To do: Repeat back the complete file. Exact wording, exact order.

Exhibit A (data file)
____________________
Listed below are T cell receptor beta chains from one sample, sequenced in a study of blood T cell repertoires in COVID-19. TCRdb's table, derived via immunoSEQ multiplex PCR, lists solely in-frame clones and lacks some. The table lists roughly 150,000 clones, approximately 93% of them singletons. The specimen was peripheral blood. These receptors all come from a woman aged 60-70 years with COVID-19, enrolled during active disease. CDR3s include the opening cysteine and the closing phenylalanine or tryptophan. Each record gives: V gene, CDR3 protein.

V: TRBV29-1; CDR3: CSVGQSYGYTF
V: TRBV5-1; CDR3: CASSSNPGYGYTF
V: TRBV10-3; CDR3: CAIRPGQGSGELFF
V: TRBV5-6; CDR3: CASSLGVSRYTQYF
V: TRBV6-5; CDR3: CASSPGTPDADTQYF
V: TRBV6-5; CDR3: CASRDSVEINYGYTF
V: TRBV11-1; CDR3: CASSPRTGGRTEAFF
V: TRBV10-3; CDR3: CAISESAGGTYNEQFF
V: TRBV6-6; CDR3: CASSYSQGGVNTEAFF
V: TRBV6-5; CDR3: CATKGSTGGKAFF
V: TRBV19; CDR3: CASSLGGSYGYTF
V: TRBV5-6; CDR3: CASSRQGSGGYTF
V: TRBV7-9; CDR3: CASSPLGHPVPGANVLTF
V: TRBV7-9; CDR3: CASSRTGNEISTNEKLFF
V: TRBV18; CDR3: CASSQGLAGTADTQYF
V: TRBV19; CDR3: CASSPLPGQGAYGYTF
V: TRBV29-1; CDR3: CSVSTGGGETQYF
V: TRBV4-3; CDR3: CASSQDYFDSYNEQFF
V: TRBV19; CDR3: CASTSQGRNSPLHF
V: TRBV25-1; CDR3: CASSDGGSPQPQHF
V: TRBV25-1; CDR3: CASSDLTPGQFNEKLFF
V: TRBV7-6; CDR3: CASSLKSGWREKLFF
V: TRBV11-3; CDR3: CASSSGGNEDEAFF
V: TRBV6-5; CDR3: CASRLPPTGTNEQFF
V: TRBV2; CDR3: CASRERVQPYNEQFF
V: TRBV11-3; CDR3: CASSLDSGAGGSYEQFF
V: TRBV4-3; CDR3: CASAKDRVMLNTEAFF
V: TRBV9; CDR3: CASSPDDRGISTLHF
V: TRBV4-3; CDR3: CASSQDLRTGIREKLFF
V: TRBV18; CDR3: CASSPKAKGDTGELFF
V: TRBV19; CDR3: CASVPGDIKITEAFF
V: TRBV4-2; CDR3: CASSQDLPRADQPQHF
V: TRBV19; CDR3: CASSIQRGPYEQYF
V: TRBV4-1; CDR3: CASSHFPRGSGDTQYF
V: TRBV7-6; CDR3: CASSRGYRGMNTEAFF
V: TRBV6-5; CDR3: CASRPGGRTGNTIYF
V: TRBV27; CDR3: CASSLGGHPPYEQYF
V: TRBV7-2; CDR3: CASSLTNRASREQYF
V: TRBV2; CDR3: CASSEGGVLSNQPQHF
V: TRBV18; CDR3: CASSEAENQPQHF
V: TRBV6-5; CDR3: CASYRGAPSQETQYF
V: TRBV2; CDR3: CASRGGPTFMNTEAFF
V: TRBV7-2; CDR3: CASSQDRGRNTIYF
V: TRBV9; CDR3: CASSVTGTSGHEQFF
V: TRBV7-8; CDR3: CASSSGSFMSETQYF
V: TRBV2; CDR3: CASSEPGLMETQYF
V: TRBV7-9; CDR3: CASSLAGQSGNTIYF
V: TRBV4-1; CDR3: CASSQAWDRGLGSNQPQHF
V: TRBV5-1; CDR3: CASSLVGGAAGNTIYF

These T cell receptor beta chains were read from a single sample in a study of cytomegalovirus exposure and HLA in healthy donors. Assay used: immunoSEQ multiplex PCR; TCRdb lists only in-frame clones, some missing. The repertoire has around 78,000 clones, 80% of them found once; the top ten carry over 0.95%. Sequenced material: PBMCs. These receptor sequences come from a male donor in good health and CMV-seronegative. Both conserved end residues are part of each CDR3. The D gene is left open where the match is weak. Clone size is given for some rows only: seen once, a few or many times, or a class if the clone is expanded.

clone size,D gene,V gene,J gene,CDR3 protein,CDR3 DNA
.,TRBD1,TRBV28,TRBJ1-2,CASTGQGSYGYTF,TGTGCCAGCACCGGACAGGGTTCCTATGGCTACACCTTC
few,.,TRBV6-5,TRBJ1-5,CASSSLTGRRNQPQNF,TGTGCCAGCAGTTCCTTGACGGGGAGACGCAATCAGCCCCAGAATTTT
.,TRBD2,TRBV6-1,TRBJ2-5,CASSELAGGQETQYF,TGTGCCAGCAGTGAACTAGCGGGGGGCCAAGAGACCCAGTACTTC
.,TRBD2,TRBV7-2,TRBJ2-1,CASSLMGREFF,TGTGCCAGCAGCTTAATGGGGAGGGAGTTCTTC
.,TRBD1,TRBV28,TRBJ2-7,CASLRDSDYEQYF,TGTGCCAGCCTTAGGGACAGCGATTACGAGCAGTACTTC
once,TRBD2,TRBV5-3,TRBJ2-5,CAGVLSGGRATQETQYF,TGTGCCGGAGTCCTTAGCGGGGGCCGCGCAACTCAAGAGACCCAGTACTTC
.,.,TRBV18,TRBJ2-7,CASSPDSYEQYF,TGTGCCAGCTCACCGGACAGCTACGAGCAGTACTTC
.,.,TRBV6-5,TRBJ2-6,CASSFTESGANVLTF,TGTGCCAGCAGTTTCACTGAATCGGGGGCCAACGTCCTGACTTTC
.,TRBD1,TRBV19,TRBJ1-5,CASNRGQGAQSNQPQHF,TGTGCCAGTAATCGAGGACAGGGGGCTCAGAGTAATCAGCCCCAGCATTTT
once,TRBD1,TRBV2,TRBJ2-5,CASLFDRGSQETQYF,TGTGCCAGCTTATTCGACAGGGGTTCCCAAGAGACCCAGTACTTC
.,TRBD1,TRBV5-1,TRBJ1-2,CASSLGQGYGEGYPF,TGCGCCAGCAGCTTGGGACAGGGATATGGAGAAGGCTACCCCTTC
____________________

Listed below are T cell receptor beta chains from one sample, sequenced in a study of blood T cell repertoires in COVID-19. TCRdb's table, derived via immunoSEQ multiplex PCR, lists solely in-frame clones and lacks some. The table lists roughly 150,000 clones, approximately 93% of them singletons. The specimen was peripheral blood. These receptors all come from a woman aged 60-70 years with COVID-19, enrolled during active disease. CDR3s include the opening cysteine and the closing phenylalanine or tryptophan. Each record gives: V gene, CDR3 protein.

V: TRBV29-1; CDR3: CSVGQSYGYTF
V: TRBV5-1; CDR3: CASSSNPGYGYTF
V: TRBV10-3; CDR3: CAIRPGQGSGELFF
V: TRBV5-6; CDR3: CASSLGVSRYTQYF
V: TRBV6-5; CDR3: CASSPGTPDADTQYF
V: TRBV6-5; CDR3: CASRDSVEINYGYTF
V: TRBV11-1; CDR3: CASSPRTGGRTEAFF
V: TRBV10-3; CDR3: CAISESAGGTYNEQFF
V: TRBV6-6; CDR3: CASSYSQGGVNTEAFF
V: TRBV6-5; CDR3: CATKGSTGGKAFF
V: TRBV19; CDR3: CASSLGGSYGYTF
V: TRBV5-6; CDR3: CASSRQGSGGYTF
V: TRBV7-9; CDR3: CASSPLGHPVPGANVLTF
V: TRBV7-9; CDR3: CASSRTGNEISTNEKLFF
V: TRBV18; CDR3: CASSQGLAGTADTQYF
V: TRBV19; CDR3: CASSPLPGQGAYGYTF
V: TRBV29-1; CDR3: CSVSTGGGETQYF
V: TRBV4-3; CDR3: CASSQDYFDSYNEQFF
V: TRBV19; CDR3: CASTSQGRNSPLHF
V: TRBV25-1; CDR3: CASSDGGSPQPQHF
V: TRBV25-1; CDR3: CASSDLTPGQFNEKLFF
V: TRBV7-6; CDR3: CASSLKSGWREKLFF
V: TRBV11-3; CDR3: CASSSGGNEDEAFF
V: TRBV6-5; CDR3: CASRLPPTGTNEQFF
V: TRBV2; CDR3: CASRERVQPYNEQFF
V: TRBV11-3; CDR3: CASSLDSGAGGSYEQFF
V: TRBV4-3; CDR3: CASAKDRVMLNTEAFF
V: TRBV9; CDR3: CASSPDDRGISTLHF
V: TRBV4-3; CDR3: CASSQDLRTGIREKLFF
V: TRBV18; CDR3: CASSPKAKGDTGELFF
V: TRBV19; CDR3: CASVPGDIKITEAFF
V: TRBV4-2; CDR3: CASSQDLPRADQPQHF
V: TRBV19; CDR3: CASSIQRGPYEQYF
V: TRBV4-1; CDR3: CASSHFPRGSGDTQYF
V: TRBV7-6; CDR3: CASSRGYRGMNTEAFF
V: TRBV6-5; CDR3: CASRPGGRTGNTIYF
V: TRBV27; CDR3: CASSLGGHPPYEQYF
V: TRBV7-2; CDR3: CASSLTNRASREQYF
V: TRBV2; CDR3: CASSEGGVLSNQPQHF
V: TRBV18; CDR3: CASSEAENQPQHF
V: TRBV6-5; CDR3: CASYRGAPSQETQYF
V: TRBV2; CDR3: CASRGGPTFMNTEAFF
V: TRBV7-2; CDR3: CASSQDRGRNTIYF
V: TRBV9; CDR3: CASSVTGTSGHEQFF
V: TRBV7-8; CDR3: CASSSGSFMSETQYF
V: TRBV2; CDR3: CASSEPGLMETQYF
V: TRBV7-9; CDR3: CASSLAGQSGNTIYF
V: TRBV4-1; CDR3: CASSQAWDRGLGSNQPQHF
V: TRBV5-1; CDR3: CASSLVGGAAGNTIYF

These T cell receptor beta chains were read from a single sample in a study of cytomegalovirus exposure and HLA in healthy donors. Assay used: immunoSEQ multiplex PCR; TCRdb lists only in-frame clones, some missing. The repertoire has around 78,000 clones, 80% of them found once; the top ten carry over 0.95%. Sequenced material: PBMCs. These receptor sequences come from a male donor in good health and CMV-seronegative. Both conserved end residues are part of each CDR3. The D gene is left open where the match is weak. Clone size is given for some rows only: seen once, a few or many times, or a class if the clone is expanded.

clone size,D gene,V gene,J gene,CDR3 protein,CDR3 DNA
.,TRBD1,TRBV28,TRBJ1-2,CASTGQGSYGYTF,TGTGCCAGCACCGGACAGGGTTCCTATGGCTACACCTTC
few,.,TRBV6-5,TRBJ1-5,CASSSLTGRRNQPQNF,TGTGCCAGCAGTTCCTTGACGGGGAGACGCAATCAGCCCCAGAATTTT
.,TRBD2,TRBV6-1,TRBJ2-5,CASSELAGGQETQYF,TGTGCCAGCAGTGAACTAGCGGGGGGCCAAGAGACCCAGTACTTC
.,TRBD2,TRBV7-2,TRBJ2-1,CASSLMGREFF,TGTGCCAGCAGCTTAATGGGGAGGGAGTTCTTC
.,TRBD1,TRBV28,TRBJ2-7,CASLRDSDYEQYF,TGTGCCAGCCTTAGGGACAGCGATTACGAGCAGTACTTC
once,TRBD2,TRBV5-3,TRBJ2-5,CAGVLSGGRATQETQYF,TGTGCCGGAGTCCTTAGCGGGGGCCGCGCAACTCAAGAGACCCAGTACTTC
.,.,TRBV18,TRBJ2-7,CASSPDSYEQYF,TGTGCCAGCTCACCGGACAGCTACGAGCAGTACTTC
.,.,TRBV6-5,TRBJ2-6,CASSFTESGANVLTF,TGTGCCAGCAGTTTCACTGAATCGGGGGCCAACGTCCTGACTTTC
.,TRBD1,TRBV19,TRBJ1-5,CASNRGQGAQSNQPQHF,TGTGCCAGTAATCGAGGACAGGGGGCTCAGAGTAATCAGCCCCAGCATTTT
once,TRBD1,TRBV2,TRBJ2-5,CASLFDRGSQETQYF,TGTGCCAGCTTATTCGACAGGGGTTCCCAAGAGACCCAGTACTTC
.,TRBD1,TRBV5-1,TRBJ1-2,CASSLGQGYGEGYPF,TGCGCCAGCAGCTTGGGACAGGGATATGGAGAAGGCTACCCCTTC